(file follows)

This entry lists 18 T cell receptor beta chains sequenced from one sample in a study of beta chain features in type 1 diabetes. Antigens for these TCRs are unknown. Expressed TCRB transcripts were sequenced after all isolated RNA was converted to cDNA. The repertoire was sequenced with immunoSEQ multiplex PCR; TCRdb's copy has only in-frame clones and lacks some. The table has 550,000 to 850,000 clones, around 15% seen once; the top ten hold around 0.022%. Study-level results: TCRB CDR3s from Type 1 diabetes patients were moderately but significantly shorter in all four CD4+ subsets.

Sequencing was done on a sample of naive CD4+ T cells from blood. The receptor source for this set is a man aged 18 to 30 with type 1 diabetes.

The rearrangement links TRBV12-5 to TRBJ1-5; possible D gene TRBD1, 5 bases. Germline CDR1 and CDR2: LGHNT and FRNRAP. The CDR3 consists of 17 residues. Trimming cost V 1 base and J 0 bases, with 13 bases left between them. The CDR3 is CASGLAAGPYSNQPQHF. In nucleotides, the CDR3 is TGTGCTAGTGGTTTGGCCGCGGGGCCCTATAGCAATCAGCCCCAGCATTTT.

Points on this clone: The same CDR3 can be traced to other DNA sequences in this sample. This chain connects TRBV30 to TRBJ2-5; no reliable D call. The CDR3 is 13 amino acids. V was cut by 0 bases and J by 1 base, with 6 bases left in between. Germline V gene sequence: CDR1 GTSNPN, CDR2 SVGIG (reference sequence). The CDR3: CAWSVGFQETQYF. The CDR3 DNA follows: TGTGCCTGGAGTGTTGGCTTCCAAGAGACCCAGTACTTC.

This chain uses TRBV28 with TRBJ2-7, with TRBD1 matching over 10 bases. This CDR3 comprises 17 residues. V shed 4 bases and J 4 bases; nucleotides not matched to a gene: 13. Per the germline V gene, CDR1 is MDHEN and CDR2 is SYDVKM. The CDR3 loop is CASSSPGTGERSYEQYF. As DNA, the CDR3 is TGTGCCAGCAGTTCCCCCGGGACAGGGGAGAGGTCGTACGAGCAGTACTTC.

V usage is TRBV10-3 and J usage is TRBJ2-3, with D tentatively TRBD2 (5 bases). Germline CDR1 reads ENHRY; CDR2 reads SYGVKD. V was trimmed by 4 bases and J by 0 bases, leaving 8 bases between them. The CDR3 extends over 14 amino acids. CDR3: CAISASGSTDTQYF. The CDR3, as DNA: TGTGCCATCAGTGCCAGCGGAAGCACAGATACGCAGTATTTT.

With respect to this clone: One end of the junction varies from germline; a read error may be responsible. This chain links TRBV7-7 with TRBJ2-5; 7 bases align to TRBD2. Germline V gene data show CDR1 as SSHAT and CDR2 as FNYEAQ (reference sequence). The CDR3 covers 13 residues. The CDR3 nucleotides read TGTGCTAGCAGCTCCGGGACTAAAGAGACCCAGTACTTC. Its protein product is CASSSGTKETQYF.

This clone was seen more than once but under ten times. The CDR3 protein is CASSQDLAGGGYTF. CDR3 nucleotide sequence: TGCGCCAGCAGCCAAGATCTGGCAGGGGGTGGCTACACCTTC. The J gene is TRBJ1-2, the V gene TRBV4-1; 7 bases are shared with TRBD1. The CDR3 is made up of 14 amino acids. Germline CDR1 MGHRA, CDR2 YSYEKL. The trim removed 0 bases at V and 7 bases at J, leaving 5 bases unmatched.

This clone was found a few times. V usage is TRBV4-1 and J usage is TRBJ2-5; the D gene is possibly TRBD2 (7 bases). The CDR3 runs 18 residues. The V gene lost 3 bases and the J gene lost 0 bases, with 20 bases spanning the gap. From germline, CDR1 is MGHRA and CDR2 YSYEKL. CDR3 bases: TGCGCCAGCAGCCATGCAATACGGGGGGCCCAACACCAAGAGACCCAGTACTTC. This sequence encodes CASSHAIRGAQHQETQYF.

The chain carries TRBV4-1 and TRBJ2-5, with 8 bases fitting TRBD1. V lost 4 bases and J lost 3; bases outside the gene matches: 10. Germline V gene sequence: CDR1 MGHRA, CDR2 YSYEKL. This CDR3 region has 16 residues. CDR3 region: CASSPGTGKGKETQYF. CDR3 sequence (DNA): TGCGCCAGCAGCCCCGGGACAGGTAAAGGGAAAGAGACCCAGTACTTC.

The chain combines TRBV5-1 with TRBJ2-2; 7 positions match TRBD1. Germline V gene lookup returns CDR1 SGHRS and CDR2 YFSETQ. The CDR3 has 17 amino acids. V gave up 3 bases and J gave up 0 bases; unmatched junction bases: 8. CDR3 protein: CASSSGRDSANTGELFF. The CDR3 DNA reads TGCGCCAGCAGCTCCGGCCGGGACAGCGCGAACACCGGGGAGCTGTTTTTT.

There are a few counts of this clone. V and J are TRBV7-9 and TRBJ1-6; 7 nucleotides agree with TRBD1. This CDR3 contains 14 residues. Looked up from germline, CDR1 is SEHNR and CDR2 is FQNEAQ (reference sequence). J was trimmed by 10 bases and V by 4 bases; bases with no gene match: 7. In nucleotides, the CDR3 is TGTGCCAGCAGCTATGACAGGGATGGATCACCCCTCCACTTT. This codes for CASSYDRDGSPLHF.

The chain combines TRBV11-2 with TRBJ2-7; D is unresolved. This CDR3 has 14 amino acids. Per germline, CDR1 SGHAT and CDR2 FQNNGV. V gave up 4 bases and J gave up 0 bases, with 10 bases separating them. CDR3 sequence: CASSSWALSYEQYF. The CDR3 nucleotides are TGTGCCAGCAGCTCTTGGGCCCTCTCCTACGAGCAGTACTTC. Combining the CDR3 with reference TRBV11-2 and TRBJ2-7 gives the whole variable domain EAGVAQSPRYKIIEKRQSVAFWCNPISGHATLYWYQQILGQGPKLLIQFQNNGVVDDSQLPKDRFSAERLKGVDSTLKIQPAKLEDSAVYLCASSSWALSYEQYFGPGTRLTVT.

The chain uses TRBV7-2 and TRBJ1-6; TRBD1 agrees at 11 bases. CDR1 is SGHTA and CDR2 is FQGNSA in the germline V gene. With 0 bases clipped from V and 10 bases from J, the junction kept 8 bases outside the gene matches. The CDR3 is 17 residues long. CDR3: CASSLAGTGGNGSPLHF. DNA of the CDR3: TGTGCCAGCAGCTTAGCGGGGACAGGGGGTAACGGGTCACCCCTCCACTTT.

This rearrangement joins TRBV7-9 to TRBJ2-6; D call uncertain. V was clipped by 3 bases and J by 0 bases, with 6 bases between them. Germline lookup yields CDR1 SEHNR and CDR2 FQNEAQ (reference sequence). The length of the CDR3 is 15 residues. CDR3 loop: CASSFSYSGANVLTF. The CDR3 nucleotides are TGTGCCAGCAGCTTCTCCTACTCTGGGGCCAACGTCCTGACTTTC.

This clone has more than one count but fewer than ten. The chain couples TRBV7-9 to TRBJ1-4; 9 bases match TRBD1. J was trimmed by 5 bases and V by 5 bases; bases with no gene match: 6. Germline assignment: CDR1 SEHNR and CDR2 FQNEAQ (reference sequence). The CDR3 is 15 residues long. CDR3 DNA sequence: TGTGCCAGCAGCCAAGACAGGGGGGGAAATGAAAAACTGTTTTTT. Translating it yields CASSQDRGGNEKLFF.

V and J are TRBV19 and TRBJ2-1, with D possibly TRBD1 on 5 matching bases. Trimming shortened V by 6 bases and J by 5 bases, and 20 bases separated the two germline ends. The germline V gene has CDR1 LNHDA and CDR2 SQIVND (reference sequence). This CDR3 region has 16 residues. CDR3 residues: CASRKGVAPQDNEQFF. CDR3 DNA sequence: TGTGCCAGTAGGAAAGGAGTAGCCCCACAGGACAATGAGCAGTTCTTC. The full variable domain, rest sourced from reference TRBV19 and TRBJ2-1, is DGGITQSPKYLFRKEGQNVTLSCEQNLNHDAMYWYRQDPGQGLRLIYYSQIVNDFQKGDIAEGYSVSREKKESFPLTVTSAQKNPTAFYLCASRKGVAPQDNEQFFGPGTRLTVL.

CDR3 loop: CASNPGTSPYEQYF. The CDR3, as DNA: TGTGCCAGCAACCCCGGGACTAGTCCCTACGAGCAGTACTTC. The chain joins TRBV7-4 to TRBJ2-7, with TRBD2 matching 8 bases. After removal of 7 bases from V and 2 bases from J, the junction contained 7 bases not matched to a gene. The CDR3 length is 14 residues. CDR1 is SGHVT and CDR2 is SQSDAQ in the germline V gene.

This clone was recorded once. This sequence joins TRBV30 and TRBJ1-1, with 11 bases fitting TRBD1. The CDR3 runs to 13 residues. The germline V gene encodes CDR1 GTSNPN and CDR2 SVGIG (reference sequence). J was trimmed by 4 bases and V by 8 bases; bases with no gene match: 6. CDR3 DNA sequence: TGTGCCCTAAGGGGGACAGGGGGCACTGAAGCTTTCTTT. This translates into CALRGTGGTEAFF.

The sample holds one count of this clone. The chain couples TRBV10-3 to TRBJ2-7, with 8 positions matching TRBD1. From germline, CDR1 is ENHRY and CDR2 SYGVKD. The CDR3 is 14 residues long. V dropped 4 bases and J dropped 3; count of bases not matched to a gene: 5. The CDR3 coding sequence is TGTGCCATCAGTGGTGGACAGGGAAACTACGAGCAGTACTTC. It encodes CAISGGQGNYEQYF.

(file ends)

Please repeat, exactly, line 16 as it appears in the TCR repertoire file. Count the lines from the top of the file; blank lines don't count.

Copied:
This clone has more than one count but fewer than ten. The chain couples TRBV7-9 to TRBJ1-4; 9 bases match TRBD1. J was trimmed by 5 bases and V by 5 bases; bases with no gene match: 6. Germline assignment: CDR1 SEHNR and CDR2 FQNEAQ (reference sequence). The CDR3 is 15 residues long. CDR3 DNA sequence: TGTGCCAGCAGCCAAGACAGGGGGGGAAATGAAAAACTGTTTTTT. Translating it yields CASSQDRGGNEKLFF.